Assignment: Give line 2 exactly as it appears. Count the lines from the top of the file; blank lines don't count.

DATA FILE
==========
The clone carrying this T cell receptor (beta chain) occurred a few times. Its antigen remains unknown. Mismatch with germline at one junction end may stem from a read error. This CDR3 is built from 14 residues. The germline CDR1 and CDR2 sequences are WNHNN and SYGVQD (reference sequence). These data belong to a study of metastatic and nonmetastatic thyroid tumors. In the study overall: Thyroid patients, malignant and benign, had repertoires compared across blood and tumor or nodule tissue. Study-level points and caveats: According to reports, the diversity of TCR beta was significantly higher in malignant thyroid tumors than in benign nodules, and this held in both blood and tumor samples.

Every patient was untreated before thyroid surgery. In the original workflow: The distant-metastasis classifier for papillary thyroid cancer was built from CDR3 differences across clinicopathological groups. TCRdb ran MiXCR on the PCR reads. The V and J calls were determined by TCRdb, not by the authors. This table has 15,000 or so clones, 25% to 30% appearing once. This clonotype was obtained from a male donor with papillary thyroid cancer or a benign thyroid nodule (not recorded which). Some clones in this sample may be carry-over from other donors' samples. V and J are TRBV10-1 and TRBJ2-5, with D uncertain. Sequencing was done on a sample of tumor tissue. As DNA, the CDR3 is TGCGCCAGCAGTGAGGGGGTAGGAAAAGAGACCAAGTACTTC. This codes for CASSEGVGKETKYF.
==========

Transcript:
Every patient was untreated before thyroid surgery. In the original workflow: The distant-metastasis classifier for papillary thyroid cancer was built from CDR3 differences across clinicopathological groups. TCRdb ran MiXCR on the PCR reads. The V and J calls were determined by TCRdb, not by the authors. This table has 15,000 or so clones, 25% to 30% appearing once. This clonotype was obtained from a male donor with papillary thyroid cancer or a benign thyroid nodule (not recorded which). Some clones in this sample may be carry-over from other donors' samples. V and J are TRBV10-1 and TRBJ2-5, with D uncertain. Sequencing was done on a sample of tumor tissue. As DNA, the CDR3 is TGCGCCAGCAGTGAGGGGGTAGGAAAAGAGACCAAGTACTTC. This codes for CASSEGVGKETKYF.